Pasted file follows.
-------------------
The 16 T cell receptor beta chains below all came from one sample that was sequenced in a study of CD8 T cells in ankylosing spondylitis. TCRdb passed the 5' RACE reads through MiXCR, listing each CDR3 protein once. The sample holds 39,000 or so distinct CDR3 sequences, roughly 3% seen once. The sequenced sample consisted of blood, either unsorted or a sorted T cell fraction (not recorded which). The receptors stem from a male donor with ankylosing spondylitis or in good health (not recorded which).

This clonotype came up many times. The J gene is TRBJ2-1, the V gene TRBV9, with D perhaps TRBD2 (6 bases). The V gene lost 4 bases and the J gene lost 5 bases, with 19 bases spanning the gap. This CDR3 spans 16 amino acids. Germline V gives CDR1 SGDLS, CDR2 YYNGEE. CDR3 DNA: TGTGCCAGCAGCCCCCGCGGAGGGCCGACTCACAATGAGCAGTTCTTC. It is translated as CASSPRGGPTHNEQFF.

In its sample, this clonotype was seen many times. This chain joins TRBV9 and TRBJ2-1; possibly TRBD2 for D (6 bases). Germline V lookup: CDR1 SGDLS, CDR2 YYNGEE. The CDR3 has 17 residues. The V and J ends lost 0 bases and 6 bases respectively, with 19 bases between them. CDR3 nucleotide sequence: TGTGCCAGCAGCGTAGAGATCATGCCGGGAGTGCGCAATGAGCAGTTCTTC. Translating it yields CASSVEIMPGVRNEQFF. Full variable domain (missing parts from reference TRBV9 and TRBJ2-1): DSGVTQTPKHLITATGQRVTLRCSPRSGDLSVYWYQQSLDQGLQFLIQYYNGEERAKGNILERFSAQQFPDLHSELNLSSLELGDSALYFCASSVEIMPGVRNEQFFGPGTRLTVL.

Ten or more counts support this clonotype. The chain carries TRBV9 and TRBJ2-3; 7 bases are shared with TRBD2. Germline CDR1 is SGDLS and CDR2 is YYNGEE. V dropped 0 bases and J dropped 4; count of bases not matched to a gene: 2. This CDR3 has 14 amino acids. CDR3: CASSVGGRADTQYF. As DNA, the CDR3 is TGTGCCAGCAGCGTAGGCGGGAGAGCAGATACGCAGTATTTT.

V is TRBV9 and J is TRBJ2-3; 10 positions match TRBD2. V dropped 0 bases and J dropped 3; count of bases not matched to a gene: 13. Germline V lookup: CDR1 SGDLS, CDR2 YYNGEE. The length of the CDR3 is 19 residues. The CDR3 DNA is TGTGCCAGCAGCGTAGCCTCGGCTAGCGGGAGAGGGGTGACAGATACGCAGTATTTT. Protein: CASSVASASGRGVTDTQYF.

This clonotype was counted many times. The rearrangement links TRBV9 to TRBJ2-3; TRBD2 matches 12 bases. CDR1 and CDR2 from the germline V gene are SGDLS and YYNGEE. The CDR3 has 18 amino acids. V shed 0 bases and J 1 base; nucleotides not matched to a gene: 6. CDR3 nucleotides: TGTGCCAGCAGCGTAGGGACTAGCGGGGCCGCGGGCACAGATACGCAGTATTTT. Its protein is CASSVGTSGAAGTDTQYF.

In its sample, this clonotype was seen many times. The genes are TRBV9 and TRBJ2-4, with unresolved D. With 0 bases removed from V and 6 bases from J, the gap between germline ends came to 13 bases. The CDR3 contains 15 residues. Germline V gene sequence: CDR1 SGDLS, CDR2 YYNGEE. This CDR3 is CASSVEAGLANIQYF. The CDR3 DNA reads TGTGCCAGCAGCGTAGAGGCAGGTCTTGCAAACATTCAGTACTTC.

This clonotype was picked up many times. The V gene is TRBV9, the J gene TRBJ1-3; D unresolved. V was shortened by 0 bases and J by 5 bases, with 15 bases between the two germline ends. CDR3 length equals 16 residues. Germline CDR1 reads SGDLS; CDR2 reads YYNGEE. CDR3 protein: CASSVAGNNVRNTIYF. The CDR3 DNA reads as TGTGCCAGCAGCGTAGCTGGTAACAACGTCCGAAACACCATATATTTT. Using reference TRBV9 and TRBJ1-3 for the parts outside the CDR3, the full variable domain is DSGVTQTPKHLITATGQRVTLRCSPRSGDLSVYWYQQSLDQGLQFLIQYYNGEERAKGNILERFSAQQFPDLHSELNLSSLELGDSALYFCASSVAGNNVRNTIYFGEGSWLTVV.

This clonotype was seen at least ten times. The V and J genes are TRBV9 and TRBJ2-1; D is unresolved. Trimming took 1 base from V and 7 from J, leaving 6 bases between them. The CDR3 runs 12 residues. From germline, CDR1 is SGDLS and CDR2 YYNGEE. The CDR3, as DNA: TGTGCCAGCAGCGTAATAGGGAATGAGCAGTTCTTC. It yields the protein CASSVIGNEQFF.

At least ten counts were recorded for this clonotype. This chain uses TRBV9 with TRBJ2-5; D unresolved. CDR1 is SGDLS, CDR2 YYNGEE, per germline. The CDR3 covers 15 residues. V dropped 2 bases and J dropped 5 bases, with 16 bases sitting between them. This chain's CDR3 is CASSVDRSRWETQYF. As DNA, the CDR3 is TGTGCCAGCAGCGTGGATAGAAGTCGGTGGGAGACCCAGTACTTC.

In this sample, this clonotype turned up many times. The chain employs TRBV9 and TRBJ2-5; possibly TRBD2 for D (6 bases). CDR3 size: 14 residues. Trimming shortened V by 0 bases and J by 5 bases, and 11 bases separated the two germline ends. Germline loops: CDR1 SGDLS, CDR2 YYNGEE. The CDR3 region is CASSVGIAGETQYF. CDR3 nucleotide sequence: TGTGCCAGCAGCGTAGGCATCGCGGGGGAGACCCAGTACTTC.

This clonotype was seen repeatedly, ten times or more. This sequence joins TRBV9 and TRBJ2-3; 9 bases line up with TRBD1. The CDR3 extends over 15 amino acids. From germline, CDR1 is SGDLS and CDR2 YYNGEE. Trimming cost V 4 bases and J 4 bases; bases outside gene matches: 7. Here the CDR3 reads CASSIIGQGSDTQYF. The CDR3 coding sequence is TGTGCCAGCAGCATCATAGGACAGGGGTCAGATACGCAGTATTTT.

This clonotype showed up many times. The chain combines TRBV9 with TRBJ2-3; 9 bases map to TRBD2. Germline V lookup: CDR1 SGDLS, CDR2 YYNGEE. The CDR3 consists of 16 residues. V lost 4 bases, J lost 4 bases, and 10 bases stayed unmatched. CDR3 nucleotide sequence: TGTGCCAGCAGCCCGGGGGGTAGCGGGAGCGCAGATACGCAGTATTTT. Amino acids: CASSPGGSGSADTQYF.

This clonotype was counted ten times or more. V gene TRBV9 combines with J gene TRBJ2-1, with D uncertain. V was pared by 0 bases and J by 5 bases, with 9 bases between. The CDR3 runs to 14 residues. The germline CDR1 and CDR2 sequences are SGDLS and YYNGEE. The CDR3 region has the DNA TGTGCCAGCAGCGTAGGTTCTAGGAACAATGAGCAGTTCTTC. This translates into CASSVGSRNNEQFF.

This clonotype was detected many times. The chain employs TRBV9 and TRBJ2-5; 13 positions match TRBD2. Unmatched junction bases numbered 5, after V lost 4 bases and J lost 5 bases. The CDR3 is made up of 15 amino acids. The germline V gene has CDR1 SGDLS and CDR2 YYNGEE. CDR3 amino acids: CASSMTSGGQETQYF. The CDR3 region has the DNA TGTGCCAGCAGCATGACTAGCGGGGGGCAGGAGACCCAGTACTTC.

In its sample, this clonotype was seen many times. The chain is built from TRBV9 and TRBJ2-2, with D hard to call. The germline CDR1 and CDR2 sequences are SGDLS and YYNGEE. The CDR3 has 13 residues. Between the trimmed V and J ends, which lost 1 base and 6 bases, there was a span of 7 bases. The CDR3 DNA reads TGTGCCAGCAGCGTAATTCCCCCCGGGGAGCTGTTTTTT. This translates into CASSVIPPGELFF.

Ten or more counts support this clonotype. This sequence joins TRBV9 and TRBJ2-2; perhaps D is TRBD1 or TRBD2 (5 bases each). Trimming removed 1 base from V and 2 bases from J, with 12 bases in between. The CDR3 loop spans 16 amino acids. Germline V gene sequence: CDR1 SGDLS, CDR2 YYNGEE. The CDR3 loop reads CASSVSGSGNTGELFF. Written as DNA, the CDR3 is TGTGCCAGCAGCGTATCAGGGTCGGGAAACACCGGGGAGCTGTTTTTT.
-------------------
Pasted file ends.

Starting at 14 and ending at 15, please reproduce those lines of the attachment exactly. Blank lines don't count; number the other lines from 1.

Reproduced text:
This clonotype was counted ten times or more. V gene TRBV9 combines with J gene TRBJ2-1, with D uncertain. V was pared by 0 bases and J by 5 bases, with 9 bases between. The CDR3 runs to 14 residues. The germline CDR1 and CDR2 sequences are SGDLS and YYNGEE. The CDR3 region has the DNA TGTGCCAGCAGCGTAGGTTCTAGGAACAATGAGCAGTTCTTC. This translates into CASSVGSRNNEQFF.

This clonotype was detected many times. The chain employs TRBV9 and TRBJ2-5; 13 positions match TRBD2. Unmatched junction bases numbered 5, after V lost 4 bases and J lost 5 bases. The CDR3 is made up of 15 amino acids. The germline V gene has CDR1 SGDLS and CDR2 YYNGEE. CDR3 amino acids: CASSMTSGGQETQYF. The CDR3 region has the DNA TGTGCCAGCAGCATGACTAGCGGGGGGCAGGAGACCCAGTACTTC.